New gym and netball coaching role for Central Pulse's Frances Solia
A new national coaching gig, new gym and the ability to bake a cake - these are busy times for Frances Solia.
The former Waikato/Bay of Plenty Magic and Central Pulse netballer recently bought the former Configure women's gym in Parumoana St in Porirua.
Rebranding it as The Club had taken some elbow grease, but Solia said it was all worth it.
"Running a gym has been something I've wanted to do for some time and I think the women's-only environment is a niche one that has a lot of life in it because people feel safe," she said.
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"We're taking small steps, but expanding into space next door to us happens soon, so I'm pretty happy to get this place moving ahead."
Solia, a former captain of Samoa's national netball side, was recently named as the country's coach.
With eligible Samoan players scattered in leagues around the world, her task of bringing a squad together for a Pacific Nations tournament later this year could be viewed as a tough task.
Solia will take it in her stride.
"It's an opportunity I couldn't afford to let go and it's a challenge I can't wait to get into.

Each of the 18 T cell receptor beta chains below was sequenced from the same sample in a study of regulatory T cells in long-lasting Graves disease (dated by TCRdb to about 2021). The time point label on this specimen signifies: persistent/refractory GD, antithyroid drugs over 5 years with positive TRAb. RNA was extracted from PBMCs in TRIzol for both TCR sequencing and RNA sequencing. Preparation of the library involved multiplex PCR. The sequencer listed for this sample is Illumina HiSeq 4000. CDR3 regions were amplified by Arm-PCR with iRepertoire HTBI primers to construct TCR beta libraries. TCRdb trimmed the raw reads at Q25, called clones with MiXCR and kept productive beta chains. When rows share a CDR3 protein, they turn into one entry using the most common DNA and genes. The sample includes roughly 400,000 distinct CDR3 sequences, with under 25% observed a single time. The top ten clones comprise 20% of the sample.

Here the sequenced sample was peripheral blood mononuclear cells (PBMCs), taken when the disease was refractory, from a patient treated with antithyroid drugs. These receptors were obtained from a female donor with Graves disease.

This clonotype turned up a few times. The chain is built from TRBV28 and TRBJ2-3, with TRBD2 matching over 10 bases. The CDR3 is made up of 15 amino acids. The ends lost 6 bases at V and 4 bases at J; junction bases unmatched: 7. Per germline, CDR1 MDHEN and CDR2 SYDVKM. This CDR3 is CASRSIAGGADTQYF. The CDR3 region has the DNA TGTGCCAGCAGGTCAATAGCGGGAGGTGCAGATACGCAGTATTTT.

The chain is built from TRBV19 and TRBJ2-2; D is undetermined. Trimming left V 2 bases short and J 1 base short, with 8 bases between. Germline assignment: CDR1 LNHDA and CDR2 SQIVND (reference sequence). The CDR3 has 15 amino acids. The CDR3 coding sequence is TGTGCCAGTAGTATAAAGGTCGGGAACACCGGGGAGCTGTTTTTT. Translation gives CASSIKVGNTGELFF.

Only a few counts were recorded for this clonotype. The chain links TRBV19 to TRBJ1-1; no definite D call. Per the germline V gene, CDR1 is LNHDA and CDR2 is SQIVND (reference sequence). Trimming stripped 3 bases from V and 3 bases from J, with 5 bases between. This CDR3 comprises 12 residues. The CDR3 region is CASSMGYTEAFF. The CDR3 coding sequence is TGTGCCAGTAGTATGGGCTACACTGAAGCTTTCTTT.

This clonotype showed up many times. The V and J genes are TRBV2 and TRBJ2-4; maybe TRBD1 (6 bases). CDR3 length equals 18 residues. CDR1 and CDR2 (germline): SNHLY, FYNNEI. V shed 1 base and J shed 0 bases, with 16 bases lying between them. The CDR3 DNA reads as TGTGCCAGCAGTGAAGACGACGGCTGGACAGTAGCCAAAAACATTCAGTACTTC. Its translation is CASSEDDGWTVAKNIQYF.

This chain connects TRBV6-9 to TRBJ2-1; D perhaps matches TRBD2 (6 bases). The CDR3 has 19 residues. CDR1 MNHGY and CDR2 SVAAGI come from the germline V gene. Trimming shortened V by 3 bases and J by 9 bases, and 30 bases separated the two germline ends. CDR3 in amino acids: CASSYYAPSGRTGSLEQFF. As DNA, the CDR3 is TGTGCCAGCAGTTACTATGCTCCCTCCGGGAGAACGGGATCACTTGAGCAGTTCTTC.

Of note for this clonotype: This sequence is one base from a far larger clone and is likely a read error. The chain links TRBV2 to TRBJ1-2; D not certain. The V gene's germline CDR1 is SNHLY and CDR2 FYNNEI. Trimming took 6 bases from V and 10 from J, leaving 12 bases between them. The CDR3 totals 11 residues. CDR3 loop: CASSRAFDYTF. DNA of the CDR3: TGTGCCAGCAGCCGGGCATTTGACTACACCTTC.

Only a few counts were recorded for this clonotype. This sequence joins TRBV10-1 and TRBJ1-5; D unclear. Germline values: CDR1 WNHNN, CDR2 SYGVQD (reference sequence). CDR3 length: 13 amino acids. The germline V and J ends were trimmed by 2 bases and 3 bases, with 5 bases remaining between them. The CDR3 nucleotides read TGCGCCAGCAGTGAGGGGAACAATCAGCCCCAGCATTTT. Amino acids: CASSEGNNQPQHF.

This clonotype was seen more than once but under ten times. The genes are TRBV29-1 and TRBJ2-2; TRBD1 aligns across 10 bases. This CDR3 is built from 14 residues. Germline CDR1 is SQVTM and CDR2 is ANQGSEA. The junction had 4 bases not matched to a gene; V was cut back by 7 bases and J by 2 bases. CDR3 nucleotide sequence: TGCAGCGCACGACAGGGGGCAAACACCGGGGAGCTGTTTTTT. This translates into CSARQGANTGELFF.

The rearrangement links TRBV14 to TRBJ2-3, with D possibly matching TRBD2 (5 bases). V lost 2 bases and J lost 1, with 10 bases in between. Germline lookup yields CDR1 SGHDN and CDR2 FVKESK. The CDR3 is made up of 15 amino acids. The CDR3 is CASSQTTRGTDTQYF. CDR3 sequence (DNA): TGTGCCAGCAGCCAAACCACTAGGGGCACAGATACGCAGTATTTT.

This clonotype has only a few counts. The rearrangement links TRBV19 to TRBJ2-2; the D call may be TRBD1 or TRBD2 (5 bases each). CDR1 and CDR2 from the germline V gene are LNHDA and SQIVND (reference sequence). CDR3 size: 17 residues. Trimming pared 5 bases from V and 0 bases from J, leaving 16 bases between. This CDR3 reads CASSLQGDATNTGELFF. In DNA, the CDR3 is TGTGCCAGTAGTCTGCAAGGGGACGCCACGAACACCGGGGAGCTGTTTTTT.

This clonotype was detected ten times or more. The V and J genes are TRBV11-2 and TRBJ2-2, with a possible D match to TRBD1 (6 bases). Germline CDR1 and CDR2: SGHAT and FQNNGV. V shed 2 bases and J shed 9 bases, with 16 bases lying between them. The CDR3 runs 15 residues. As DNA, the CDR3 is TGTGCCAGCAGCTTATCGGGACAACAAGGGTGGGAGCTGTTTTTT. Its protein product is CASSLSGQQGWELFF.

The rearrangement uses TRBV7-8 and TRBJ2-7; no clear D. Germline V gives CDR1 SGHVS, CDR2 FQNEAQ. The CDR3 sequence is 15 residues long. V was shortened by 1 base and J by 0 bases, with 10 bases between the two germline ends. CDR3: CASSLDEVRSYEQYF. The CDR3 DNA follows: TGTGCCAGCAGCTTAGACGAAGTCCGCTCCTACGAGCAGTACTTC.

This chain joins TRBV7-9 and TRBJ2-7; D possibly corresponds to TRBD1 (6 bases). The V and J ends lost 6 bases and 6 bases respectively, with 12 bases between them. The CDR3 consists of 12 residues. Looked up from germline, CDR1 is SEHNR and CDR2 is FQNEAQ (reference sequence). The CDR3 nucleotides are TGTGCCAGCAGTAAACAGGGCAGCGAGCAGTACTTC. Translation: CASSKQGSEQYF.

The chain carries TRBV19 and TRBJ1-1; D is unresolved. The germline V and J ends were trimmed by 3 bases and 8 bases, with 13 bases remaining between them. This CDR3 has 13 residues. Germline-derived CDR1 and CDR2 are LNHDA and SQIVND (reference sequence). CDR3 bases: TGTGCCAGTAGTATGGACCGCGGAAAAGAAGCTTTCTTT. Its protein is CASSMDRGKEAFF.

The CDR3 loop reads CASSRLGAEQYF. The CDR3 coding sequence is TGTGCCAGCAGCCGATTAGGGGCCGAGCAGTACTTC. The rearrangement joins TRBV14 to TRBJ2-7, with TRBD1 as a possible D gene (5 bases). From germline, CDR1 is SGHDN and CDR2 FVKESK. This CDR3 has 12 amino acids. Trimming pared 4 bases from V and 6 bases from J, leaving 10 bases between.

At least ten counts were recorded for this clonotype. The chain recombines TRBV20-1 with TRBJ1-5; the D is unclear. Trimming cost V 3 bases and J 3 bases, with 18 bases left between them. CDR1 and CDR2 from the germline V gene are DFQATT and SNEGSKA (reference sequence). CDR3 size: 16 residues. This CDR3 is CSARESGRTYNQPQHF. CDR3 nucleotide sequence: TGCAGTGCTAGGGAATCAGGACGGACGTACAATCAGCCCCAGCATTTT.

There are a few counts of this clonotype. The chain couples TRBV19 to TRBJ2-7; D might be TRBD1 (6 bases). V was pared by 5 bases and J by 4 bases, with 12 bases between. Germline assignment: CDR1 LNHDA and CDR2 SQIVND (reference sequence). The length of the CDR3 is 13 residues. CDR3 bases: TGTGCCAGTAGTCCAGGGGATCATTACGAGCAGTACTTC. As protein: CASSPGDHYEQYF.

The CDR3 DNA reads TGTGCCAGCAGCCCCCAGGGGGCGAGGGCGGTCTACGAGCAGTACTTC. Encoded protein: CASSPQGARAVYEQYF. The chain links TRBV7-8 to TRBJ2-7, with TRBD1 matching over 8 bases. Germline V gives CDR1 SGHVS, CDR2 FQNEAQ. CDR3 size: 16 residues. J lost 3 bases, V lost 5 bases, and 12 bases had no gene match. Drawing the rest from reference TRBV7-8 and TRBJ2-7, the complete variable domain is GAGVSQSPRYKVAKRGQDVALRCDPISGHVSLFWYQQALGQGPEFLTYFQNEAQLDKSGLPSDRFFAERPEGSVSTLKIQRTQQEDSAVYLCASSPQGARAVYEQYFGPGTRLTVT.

"It looks like we [Samoa] won't be going to the Commonwealth Games in 2018, but I need to identify talent, eyeing up the Pacific tournament this year and maybe the World Cup in 2019."
Solia, who lives in Whitby with her husband, helps co-ordinate sport at Queen Margaret's College, coaches Wellington Club PIC's top netball side and has two young children to keep her busy.
"I learnt to bake last year - I was making a cake a week but it got too expensive.
"Life is incredibly busy but so are most people's and what having kids has done has make us more organised in the other parts of our life, like work and sport."
Solia, who will be 41 this year, still runs 10km, four nights a week, calling it "my time" at the end of another busy day.
"I'm one of those people that needs to keep moving."
She said she would watch with interest how the new separate Australian and New Zealand netball competitions play out, hoping a New Zealand-only league would actually serve to strengthen the game on this side of the Tasman.